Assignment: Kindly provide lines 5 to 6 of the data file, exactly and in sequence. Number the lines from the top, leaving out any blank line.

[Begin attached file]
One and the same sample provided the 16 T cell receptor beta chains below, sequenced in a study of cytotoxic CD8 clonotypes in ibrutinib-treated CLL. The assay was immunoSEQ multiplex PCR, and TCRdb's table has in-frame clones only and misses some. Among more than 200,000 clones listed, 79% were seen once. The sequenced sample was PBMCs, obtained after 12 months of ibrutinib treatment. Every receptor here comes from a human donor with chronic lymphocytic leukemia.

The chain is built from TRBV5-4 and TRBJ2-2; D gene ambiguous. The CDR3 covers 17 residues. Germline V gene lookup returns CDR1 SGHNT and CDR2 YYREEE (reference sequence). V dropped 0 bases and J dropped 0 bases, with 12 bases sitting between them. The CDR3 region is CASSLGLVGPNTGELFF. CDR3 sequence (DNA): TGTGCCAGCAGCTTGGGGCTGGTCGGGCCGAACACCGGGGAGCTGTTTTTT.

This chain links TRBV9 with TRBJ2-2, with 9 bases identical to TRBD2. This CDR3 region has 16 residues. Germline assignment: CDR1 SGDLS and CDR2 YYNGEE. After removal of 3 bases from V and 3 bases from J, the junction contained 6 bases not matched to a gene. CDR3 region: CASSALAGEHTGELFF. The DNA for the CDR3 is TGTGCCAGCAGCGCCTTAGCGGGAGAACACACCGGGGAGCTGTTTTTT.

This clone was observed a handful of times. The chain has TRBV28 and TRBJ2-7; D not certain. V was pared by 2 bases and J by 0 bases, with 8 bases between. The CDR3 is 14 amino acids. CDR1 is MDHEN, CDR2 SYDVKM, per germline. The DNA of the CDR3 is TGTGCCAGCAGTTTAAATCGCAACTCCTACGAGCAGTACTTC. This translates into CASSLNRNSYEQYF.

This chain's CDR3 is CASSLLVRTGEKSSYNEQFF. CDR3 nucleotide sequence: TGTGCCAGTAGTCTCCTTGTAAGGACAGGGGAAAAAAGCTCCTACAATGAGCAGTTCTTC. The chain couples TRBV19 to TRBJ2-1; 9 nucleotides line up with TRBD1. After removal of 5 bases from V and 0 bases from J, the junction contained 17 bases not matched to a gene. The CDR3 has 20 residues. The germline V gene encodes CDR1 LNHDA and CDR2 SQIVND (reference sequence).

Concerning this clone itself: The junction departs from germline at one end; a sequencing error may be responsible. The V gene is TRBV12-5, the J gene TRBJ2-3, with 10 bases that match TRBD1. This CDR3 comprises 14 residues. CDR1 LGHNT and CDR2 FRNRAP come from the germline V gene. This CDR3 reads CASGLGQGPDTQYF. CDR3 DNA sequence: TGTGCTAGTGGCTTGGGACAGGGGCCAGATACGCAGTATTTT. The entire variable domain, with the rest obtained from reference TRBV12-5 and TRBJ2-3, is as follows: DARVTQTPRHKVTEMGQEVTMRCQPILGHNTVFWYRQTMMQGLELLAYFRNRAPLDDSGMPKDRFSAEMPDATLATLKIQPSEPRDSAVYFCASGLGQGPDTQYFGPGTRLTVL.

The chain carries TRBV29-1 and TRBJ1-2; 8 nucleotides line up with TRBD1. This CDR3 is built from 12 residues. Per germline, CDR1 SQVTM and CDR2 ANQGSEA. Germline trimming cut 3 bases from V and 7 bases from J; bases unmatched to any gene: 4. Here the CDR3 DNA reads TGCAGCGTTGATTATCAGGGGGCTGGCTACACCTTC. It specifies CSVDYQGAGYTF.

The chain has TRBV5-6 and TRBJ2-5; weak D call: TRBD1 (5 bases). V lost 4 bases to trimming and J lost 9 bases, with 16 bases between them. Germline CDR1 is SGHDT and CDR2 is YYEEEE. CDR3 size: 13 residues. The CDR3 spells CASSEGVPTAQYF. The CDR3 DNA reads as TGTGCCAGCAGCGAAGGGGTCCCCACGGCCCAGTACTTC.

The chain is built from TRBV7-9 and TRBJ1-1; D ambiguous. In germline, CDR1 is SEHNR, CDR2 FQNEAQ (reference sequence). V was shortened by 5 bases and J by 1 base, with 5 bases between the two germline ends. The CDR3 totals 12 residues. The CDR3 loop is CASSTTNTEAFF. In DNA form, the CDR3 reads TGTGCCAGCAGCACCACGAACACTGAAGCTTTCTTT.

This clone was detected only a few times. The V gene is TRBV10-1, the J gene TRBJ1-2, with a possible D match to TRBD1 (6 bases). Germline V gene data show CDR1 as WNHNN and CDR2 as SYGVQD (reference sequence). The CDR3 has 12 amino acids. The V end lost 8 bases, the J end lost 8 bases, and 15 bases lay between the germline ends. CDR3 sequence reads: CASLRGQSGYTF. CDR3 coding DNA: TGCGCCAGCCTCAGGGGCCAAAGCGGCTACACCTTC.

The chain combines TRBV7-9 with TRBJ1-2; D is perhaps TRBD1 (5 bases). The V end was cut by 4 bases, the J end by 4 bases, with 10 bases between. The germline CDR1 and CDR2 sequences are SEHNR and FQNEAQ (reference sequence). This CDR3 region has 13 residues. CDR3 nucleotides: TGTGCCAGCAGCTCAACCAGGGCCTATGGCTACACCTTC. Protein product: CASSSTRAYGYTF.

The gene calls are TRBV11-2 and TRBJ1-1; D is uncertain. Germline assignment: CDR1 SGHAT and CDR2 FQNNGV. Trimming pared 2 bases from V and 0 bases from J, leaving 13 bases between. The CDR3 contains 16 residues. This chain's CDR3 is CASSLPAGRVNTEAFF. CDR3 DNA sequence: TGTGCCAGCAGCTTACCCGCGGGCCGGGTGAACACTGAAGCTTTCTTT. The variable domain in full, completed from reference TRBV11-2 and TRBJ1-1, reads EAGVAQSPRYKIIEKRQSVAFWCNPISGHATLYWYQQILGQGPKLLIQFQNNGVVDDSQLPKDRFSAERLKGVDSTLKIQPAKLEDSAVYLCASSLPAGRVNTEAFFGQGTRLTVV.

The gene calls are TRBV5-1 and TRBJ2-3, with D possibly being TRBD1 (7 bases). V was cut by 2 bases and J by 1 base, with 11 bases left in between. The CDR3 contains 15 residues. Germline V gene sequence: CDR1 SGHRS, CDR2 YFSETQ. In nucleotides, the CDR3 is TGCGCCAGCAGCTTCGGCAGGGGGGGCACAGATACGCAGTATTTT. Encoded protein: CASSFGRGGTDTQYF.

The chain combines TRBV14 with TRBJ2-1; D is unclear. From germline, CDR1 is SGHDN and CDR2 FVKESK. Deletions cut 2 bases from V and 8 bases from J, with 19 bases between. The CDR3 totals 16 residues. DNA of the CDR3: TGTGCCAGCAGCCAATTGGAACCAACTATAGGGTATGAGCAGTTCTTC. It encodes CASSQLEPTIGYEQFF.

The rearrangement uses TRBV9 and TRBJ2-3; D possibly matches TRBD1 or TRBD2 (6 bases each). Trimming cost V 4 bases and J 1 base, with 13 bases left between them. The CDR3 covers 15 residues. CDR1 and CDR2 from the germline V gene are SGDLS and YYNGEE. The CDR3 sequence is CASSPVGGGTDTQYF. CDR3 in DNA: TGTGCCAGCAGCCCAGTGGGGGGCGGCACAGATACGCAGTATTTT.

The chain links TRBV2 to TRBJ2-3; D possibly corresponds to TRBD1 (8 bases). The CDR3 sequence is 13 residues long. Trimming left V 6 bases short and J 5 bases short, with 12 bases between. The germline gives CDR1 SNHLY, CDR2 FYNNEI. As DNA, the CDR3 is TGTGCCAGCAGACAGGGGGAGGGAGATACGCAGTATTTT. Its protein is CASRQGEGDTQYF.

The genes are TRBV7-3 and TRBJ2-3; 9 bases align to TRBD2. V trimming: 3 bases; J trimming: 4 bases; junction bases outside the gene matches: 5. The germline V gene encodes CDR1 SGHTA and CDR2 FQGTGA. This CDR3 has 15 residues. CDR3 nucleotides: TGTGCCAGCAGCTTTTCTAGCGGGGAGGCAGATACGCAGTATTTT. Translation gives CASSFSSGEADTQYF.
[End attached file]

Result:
This chain's CDR3 is CASSLLVRTGEKSSYNEQFF. CDR3 nucleotide sequence: TGTGCCAGTAGTCTCCTTGTAAGGACAGGGGAAAAAAGCTCCTACAATGAGCAGTTCTTC. The chain couples TRBV19 to TRBJ2-1; 9 nucleotides line up with TRBD1. After removal of 5 bases from V and 0 bases from J, the junction contained 17 bases not matched to a gene. The CDR3 has 20 residues. The germline V gene encodes CDR1 LNHDA and CDR2 SQIVND (reference sequence).

Concerning this clone itself: The junction departs from germline at one end; a sequencing error may be responsible. The V gene is TRBV12-5, the J gene TRBJ2-3, with 10 bases that match TRBD1. This CDR3 comprises 14 residues. CDR1 LGHNT and CDR2 FRNRAP come from the germline V gene. This CDR3 reads CASGLGQGPDTQYF. CDR3 DNA sequence: TGTGCTAGTGGCTTGGGACAGGGGCCAGATACGCAGTATTTT. The entire variable domain, with the rest obtained from reference TRBV12-5 and TRBJ2-3, is as follows: DARVTQTPRHKVTEMGQEVTMRCQPILGHNTVFWYRQTMMQGLELLAYFRNRAPLDDSGMPKDRFSAEMPDATLATLKIQPSEPRDSAVYFCASGLGQGPDTQYFGPGTRLTVL.